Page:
The report shows that while there were many improvements in the representation of women in top leadership positions during the last decades of the 20th century, in recent years the percentage of women in top management positions and on corporate boards has stalled. There has been no visible change from year-to-year for women’s representation on Fortune 500 boards the past eight years, and women’s presence in top management positions remains below 9 percent today.

While the U.S. ranks number six in women’s economic participation and opportunity, according to the World Economic Forum, the percentage of female legislators falls far behind many countries.

If we see no changes in interest and initiative surrounding the issue of female leadership in politics, Warner’s report contends that it will take us more than 71 years to achieve what many nations — like Finland, Iceland and Norway, which had legislatures composed of 40-43 percent female legislators in 2012 — are already well on their way to achieving.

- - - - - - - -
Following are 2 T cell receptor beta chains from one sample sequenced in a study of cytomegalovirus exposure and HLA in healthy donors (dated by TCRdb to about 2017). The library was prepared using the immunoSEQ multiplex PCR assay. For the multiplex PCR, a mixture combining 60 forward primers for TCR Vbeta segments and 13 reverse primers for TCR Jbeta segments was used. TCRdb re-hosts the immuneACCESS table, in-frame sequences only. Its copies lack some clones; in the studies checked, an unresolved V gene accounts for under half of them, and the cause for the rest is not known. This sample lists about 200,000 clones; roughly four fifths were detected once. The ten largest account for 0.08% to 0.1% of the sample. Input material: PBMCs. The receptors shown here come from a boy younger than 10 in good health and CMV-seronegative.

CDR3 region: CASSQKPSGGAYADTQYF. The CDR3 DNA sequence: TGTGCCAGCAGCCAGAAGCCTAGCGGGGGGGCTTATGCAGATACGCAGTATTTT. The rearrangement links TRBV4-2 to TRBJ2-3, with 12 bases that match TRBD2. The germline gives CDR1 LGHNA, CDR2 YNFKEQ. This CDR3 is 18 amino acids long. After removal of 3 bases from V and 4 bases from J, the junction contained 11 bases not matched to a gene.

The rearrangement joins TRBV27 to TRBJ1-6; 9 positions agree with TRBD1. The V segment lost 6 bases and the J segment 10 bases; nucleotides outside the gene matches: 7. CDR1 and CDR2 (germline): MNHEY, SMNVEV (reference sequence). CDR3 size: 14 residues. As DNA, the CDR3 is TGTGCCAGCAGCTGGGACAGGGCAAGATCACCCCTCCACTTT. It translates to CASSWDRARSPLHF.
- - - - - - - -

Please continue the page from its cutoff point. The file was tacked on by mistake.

Why does gender parity matter to women, organizations, the nation?

Why does equal representation of men and women matter? The report highlights the fact that the under-representation of women in positions of leadership is not a “women’s problem,” but rather a social problem. It has a negative impact on every American. Warner writes that “fully integrating women into a nation’s economic life is essential for a society to flourish.”

Furthermore, she highlights what she calls the “striking collective failure” of the United States to achieve such an integration of women into our workforce.

Warner pinpoints three very important reasons in her report, why equal representation in the private and public sectors is imperative: it impacts all women, it affects the functioning and success of companies and organizations across the board, and it impacts the economic health of our entire country.